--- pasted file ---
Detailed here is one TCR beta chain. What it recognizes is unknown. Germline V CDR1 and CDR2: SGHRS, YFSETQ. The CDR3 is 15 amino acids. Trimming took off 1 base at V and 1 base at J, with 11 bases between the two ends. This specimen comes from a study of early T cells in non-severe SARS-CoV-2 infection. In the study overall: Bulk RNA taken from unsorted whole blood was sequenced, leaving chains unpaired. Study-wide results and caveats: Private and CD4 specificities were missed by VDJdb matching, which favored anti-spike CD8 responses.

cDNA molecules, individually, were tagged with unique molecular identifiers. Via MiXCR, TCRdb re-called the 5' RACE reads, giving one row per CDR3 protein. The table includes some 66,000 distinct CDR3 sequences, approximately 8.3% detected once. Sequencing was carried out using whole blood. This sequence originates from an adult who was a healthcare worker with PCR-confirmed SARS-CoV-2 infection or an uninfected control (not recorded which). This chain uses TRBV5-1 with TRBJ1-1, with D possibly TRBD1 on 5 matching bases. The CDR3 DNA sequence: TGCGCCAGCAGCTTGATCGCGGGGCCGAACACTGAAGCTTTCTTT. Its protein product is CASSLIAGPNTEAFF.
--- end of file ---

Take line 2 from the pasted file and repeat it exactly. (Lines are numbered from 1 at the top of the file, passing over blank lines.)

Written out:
cDNA molecules, individually, were tagged with unique molecular identifiers. Via MiXCR, TCRdb re-called the 5' RACE reads, giving one row per CDR3 protein. The table includes some 66,000 distinct CDR3 sequences, approximately 8.3% detected once. Sequencing was carried out using whole blood. This sequence originates from an adult who was a healthcare worker with PCR-confirmed SARS-CoV-2 infection or an uninfected control (not recorded which). This chain uses TRBV5-1 with TRBJ1-1, with D possibly TRBD1 on 5 matching bases. The CDR3 DNA sequence: TGCGCCAGCAGCTTGATCGCGGGGCCGAACACTGAAGCTTTCTTT. Its protein product is CASSLIAGPNTEAFF.